Equipping Parents to Manage Learning Disabilities in Children through the Nyansapo Scholarship Programme
When it comes to academic performance, almost every parent expects their child to hit the mark. In Ghanaian schools especially, children are rarely critically examined by their teachers or parents to find out if there are any special reasons why they fail. In order to help parents and teachers to actively understand the nuances of their ward’s academic performance, United Way Ghana in partnership with the Special Attention Project focused the 13th Nyansapo Scholarship Programme on creating awareness and engaging stakeholders on learning disabilities in Akropong on Friday, November 9.
Learning disabilities are neurological disorders that affect the brain’s ability to receive, process, analyze and store information. According to the literacy development organization All Children Reading, more than 80 percent of about 150 million children with learning disabilities are in developing countries. Many of these children are prone to not fully reaching their potential because of general lack of awareness and recognition for learning difficulties as well as the absence of appropriate interventions to manage them. For underperforming students, their self-esteem and confidence decline when compared to others achieving better grades.
“My son is in JHS 3 and a beneficiary of the Nyansapo Scholarship Scheme. Anytime he returns home from school, I always ask about his test results. I hardly enquire about his academic progress. As a mother, all I expect are good results,” said Hannah Amoh during the discussion.
Hannah’s thoughts represent the thinking of many parents who fail to appropriately interact with their wards on their performance in school and challenges they face with studies. In fact, very few of them know their ward’s teachers or make an attempt to strike a healthy relationship with them to track their child’s academic participation.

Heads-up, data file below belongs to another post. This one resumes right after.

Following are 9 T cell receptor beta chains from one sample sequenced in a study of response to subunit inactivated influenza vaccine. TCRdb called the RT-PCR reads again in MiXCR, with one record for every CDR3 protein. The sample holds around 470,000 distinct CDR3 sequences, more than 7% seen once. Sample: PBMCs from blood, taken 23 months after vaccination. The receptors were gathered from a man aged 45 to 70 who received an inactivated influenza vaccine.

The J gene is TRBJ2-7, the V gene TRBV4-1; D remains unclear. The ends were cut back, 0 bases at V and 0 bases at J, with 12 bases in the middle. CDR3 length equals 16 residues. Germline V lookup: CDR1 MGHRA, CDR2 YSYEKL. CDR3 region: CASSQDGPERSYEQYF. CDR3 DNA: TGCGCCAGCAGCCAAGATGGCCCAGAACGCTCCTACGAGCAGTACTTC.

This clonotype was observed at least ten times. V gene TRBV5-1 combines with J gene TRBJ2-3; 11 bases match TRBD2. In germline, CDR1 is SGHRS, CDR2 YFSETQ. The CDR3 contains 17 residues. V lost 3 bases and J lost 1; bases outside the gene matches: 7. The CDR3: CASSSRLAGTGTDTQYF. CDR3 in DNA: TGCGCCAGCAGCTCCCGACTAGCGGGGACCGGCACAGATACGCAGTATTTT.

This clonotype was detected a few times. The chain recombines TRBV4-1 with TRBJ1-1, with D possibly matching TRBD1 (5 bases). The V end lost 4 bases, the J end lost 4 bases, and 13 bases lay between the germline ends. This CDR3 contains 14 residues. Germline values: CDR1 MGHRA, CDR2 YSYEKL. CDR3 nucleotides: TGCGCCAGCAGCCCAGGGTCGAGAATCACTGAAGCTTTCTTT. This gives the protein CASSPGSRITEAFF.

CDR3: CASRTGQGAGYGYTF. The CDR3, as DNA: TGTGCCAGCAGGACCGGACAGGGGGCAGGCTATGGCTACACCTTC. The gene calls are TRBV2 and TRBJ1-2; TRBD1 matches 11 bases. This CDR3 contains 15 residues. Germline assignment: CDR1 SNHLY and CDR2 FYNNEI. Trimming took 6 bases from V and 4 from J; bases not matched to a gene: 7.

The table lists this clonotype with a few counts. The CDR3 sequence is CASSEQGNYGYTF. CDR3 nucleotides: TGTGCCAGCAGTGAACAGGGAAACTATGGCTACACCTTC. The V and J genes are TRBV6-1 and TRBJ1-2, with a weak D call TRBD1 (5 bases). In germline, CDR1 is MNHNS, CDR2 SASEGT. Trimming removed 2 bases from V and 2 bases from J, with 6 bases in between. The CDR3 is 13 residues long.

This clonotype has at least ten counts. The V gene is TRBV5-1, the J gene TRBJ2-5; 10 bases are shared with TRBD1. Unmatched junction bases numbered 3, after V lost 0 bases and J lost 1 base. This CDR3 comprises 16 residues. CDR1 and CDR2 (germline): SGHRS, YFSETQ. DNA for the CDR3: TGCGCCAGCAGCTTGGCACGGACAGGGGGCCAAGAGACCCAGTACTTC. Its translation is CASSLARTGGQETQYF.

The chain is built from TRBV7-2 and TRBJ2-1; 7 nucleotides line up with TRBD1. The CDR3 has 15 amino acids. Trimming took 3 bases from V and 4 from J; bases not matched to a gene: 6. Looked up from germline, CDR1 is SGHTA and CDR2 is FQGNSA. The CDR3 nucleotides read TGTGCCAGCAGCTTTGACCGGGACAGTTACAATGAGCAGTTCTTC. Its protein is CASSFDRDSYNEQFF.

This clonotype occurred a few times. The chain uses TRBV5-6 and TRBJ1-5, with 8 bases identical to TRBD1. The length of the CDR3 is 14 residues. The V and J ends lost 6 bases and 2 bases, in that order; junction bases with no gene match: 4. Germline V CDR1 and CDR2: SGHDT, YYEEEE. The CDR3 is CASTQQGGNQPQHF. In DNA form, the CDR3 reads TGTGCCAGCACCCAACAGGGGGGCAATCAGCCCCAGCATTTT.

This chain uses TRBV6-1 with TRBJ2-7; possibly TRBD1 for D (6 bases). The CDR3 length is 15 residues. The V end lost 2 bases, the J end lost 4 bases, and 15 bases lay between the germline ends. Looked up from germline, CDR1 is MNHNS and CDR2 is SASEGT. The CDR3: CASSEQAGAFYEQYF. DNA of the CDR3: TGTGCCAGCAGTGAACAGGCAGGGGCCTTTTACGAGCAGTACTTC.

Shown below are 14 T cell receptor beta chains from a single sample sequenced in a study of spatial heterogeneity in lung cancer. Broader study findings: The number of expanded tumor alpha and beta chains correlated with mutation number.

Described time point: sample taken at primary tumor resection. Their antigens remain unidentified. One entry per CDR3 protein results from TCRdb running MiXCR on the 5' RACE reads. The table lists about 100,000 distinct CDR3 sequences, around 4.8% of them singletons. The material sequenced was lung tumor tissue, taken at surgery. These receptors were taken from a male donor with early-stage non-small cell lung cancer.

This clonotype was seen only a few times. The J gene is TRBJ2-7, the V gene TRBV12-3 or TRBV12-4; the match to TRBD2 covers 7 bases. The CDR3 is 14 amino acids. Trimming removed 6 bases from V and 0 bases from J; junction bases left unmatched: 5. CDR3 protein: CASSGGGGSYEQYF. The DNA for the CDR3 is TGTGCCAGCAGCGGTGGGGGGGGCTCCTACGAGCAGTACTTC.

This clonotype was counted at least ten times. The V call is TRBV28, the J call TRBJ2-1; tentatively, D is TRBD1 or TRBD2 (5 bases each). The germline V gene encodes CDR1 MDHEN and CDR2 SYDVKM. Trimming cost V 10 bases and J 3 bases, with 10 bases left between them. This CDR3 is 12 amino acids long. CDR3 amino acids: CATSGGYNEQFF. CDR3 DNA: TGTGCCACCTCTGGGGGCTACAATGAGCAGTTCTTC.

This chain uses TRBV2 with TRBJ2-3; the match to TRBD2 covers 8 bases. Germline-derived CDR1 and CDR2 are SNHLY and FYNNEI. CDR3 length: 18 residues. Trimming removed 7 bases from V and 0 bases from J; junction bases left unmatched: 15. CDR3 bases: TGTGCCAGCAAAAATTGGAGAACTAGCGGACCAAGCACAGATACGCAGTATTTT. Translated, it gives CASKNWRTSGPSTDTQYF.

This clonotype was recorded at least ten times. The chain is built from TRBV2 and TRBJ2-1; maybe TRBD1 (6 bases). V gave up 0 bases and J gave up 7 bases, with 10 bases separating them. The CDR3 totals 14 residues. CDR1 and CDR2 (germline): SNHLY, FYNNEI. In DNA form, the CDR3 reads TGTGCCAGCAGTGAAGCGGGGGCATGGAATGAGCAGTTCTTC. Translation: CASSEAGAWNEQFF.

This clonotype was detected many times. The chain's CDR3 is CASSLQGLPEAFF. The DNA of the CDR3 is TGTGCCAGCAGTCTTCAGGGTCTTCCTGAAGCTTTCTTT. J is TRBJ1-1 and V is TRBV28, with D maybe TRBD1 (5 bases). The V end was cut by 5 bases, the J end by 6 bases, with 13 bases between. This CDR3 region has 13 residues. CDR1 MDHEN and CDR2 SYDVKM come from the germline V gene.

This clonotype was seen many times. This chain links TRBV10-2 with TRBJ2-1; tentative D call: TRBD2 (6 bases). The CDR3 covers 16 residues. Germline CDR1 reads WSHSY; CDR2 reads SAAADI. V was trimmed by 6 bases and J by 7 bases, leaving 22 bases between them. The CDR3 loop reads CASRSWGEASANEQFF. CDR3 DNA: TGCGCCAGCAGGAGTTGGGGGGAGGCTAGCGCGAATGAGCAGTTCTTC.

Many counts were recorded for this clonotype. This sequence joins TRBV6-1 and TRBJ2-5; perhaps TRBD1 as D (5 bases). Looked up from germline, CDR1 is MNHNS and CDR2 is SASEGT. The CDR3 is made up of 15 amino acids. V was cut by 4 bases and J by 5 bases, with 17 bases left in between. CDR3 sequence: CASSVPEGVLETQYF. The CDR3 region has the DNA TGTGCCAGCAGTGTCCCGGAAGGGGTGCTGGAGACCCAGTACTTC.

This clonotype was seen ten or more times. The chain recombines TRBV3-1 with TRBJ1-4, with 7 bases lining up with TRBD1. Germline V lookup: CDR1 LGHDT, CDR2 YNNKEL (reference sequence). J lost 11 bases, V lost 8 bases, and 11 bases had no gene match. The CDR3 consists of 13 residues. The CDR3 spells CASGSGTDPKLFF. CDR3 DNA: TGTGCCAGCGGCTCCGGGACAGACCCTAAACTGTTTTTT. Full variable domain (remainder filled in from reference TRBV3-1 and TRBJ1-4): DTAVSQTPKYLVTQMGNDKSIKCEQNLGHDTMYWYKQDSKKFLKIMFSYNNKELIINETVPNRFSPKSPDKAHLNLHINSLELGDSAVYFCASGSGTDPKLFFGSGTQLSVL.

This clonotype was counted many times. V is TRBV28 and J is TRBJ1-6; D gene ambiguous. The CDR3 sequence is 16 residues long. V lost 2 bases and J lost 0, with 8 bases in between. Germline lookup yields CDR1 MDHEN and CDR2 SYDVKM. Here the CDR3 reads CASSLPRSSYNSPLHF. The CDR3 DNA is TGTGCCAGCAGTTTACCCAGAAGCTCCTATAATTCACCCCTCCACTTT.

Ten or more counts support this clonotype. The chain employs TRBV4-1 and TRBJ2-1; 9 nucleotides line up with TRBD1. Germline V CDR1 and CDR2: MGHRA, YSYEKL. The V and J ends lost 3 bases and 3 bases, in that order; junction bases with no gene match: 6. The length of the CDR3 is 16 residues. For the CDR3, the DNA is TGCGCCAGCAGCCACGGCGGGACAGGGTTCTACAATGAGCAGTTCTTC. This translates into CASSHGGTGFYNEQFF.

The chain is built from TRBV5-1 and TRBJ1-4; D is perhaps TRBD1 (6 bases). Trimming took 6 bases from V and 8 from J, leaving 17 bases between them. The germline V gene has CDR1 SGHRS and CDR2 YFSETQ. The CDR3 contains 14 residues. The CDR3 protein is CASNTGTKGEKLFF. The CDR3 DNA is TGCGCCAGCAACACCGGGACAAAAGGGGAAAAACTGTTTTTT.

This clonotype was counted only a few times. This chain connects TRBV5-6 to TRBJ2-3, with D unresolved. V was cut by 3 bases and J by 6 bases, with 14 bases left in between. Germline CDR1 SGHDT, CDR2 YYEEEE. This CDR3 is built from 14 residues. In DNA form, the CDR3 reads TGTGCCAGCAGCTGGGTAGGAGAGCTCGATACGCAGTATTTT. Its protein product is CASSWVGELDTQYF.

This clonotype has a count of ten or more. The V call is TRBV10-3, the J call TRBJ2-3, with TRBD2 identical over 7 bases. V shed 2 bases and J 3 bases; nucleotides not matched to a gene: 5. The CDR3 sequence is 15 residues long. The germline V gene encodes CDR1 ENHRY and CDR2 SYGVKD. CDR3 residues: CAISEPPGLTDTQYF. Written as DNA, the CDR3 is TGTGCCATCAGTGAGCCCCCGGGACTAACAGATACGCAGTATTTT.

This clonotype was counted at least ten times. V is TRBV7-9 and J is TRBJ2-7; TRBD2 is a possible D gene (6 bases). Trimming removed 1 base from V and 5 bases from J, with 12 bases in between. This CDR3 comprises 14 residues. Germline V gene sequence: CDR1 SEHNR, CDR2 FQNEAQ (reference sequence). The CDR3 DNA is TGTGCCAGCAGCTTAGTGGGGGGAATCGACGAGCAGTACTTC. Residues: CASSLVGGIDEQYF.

The discussion brought together community stakeholders and resource persons on learning disabilities to discuss ways to identify learning challenges in children and how to support them in such situations. As part of the annual programme, United Way Ghana absolved the PTA and exam levies of sixty-one (61) beneficiaries as well as distributed packs of essential school supplies and learning kits including new school bags, uniforms, story books, exercise & note books, mathematical sets, pens and pencils. Beneficiaries of the scholarship programme are selected based on school attendance, performance and financial need from the communities in Akropong.
Acting director of United Way Ghana, Janet Butler, maintained that quality education was the mainstay of the organization and they were ready to support children to attain their highest potential. “So far, more than 400 children have benefited from this annual scholarship program. We will continue to support children with financial aid, learning materials, school bags and uniforms as well as conduct essential sensitization campaigns for beneficiaries, teachers and parents on quality education.”
The Nyansapo Scholarship Programme forms part of United Way Ghana’s Improving Basic Education (IBE) programme and has been in existence for 13 years to promote quality education in vulnerable communities through educational scholarships and access to learning materials & school supplies. Nyansapo is financially supported by a United Way Worldwide grant on behalf of the generosity of Norma, Laurie and Richard Reidman.
For Hannah, the education on learning disabilities is a life-changing experience, and one that every parent needs to help build a better future for their child. “The training was very educative. I can now begin to identify my child's learning needs and control my reaction to their academic performance to make them comfortable enough to open up about their learning challenges,” Hannah said.